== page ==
There'll Always Be an England

Robert Hilburn is The Times' pop music critic.

Two stars in the escalating British rock revival, the Stone Roses and Portishead, earn places in this month's guide to keeping up with what's exciting in pop on a budget of $50 a month.


Pete Droge, "Necktie Second" (American). The album's "Fourth of July" is a song about a lost soul that combines the poignant imagery of John Prine with the sweet innocence of Gram Parsons, a sign that the folk-accented rocker from Portland has serious cult status potential. Other moments in this winning debut, however, offer the longing and detail of Tom Petty's early work, suggesting that Droge may not always be a stranger to the charts.

Portishead, "Dummy" (Go! Discs/London). This restrained, lushly atmospheric music is so cinematic that parts of it seem like a traditional soundtrack. When Beth Gibbons' smoky vocals are added, the music conveys the feel of a night in a stylish '40s supper club. At the point those elements intersect, Portishead captures breathlessly the feeling of love that leaves you wounded and exhausted but never defeated.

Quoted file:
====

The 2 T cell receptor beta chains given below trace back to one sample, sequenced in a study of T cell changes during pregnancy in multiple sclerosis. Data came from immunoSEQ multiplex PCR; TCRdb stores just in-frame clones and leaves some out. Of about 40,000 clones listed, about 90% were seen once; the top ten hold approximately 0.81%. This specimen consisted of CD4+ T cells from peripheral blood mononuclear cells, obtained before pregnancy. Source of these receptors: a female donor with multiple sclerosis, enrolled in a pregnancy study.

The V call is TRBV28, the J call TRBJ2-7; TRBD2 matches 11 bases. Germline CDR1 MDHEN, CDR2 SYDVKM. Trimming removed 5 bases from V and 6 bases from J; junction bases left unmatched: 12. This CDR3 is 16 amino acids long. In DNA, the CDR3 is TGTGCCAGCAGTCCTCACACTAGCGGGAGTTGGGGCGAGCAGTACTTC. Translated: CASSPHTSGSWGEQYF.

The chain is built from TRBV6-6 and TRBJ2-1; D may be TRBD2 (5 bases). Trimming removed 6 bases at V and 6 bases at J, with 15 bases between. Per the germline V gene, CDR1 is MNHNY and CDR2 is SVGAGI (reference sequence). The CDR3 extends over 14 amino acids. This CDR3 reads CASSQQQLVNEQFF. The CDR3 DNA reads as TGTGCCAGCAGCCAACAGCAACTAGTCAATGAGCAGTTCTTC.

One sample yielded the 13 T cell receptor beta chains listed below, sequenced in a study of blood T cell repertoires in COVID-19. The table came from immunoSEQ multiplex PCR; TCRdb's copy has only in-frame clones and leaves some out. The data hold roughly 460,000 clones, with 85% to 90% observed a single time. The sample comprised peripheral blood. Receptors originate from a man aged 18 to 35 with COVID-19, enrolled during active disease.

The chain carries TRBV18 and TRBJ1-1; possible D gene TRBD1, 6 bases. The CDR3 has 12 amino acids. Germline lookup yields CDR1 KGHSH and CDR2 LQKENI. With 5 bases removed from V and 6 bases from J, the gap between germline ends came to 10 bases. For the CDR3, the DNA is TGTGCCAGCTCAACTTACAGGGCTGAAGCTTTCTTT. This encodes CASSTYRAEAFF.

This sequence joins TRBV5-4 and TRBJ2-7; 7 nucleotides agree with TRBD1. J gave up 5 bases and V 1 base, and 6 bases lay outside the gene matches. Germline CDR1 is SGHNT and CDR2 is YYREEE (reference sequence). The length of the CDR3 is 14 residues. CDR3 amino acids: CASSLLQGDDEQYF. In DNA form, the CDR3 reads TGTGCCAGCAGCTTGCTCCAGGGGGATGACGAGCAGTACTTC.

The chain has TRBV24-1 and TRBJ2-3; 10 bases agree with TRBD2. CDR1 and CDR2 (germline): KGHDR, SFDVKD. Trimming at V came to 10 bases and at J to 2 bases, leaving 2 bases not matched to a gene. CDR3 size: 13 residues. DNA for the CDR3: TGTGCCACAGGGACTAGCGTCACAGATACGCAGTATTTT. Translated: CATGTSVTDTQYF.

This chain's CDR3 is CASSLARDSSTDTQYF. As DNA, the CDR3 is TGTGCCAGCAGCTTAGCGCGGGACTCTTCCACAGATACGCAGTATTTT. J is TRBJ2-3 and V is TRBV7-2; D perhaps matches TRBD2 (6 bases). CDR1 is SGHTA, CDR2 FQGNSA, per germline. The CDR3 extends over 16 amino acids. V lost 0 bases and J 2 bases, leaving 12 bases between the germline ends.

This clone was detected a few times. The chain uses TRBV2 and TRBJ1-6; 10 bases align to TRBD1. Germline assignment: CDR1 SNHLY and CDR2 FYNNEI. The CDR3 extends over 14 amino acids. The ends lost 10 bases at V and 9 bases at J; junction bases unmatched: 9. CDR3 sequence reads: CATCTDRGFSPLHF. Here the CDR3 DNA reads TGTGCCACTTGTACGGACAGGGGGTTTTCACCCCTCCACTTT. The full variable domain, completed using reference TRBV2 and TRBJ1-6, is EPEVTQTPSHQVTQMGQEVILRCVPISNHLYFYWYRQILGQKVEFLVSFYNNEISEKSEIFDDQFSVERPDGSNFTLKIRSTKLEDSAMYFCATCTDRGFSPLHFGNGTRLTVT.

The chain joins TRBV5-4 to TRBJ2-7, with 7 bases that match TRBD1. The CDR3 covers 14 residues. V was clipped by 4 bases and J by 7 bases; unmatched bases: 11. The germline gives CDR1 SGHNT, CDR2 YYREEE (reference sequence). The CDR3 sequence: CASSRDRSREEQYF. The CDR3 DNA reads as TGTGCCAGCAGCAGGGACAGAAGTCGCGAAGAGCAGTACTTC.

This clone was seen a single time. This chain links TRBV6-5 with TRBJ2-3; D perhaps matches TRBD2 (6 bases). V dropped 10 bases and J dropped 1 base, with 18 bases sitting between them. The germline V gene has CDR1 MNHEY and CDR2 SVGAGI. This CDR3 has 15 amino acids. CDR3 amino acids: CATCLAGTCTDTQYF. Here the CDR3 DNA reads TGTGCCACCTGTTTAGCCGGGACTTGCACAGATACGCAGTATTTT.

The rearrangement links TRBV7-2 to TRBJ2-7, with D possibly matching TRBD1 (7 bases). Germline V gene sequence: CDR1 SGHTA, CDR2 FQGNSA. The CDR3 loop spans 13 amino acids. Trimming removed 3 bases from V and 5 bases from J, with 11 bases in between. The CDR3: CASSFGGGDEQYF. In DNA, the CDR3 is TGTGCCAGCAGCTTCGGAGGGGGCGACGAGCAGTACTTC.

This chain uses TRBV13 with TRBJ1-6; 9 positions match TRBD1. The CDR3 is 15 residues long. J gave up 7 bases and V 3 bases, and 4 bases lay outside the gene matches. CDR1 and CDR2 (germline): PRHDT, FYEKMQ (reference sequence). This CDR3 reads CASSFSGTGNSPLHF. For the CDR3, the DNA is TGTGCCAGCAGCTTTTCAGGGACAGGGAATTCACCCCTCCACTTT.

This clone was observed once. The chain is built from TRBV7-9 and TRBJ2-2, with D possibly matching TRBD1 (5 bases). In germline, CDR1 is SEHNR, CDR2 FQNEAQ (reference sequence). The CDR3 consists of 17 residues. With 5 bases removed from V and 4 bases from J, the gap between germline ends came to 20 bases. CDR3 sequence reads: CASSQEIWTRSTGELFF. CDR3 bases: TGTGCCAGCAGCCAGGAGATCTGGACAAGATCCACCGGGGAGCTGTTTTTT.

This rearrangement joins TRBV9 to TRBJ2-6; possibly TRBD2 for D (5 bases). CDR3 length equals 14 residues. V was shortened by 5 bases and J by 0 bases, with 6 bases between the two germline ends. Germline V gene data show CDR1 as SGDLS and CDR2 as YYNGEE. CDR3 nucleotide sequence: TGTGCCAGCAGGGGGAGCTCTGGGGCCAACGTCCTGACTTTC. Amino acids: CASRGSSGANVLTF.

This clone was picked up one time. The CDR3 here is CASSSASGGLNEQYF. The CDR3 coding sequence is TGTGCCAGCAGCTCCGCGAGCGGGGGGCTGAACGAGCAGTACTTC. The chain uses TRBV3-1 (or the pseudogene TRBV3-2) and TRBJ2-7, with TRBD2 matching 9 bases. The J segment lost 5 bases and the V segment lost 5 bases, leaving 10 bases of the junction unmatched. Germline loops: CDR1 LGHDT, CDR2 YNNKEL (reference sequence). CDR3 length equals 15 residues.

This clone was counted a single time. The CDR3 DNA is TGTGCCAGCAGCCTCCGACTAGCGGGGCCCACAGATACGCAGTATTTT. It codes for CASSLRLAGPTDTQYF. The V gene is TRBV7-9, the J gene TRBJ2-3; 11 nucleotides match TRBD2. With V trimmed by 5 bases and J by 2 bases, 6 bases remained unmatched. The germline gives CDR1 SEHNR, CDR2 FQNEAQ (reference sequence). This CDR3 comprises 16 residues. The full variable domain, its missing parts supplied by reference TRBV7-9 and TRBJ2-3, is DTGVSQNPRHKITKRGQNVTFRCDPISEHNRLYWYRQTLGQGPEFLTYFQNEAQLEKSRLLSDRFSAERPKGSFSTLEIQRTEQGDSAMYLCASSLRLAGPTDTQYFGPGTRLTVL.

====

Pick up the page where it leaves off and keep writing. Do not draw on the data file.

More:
The Stone Roses, "Second Coming" (DGC). Consider yourself lucky if you never heard the British band's celebrated 1989 debut. You can avoid the debate about whether this long-delayed follow-up lives up to expectations--and just enjoy the album. John Squire's songs and bluesy guitar licks team with the soulful wonder of Ian Brown's vocals in frequently magical ways that recall classic rock elements, from Zeppelin to the Byrds, without sacrificing '90s independence.


The Ass Ponys, "Electric Rock Music" (A&M;). Rock is populated by so many bands with exaggerated ambition that it's refreshing to find a group with nothing more weighty on its mind than taking us on an afternoon stroll around a small Midwestern town. Against a backdrop of roots-accented music, the Cincinnati quartet raises gentle questions and offers quiet truths amid deceptive simplicity.

The Roots, "Do You Want More?!!!??!" (DGC). Lots of groups have experimented with a fusion of hip-hop and jazz, but this Philadelphia outfit is the most assured. Rather than taking sampling shortcuts, the Roots concentrate on live music in a collection that may not reach out with the accessibility of Digable Planets but is consistently wry and warm.

Martin Zellar, "Born Under" (Rykodisc). In this glowing solo debut, the leader of the late, great Gear Daddies writes blue-collar tales about hard times and hard lessons that are reminiscent of the eloquence of the Blasters in their prime. The best of the tracks offer an engaging sense of one's struggle with demons, real and imagined.

Copyright © 2019, Los Angeles Times
EDITION: California | U.S. & World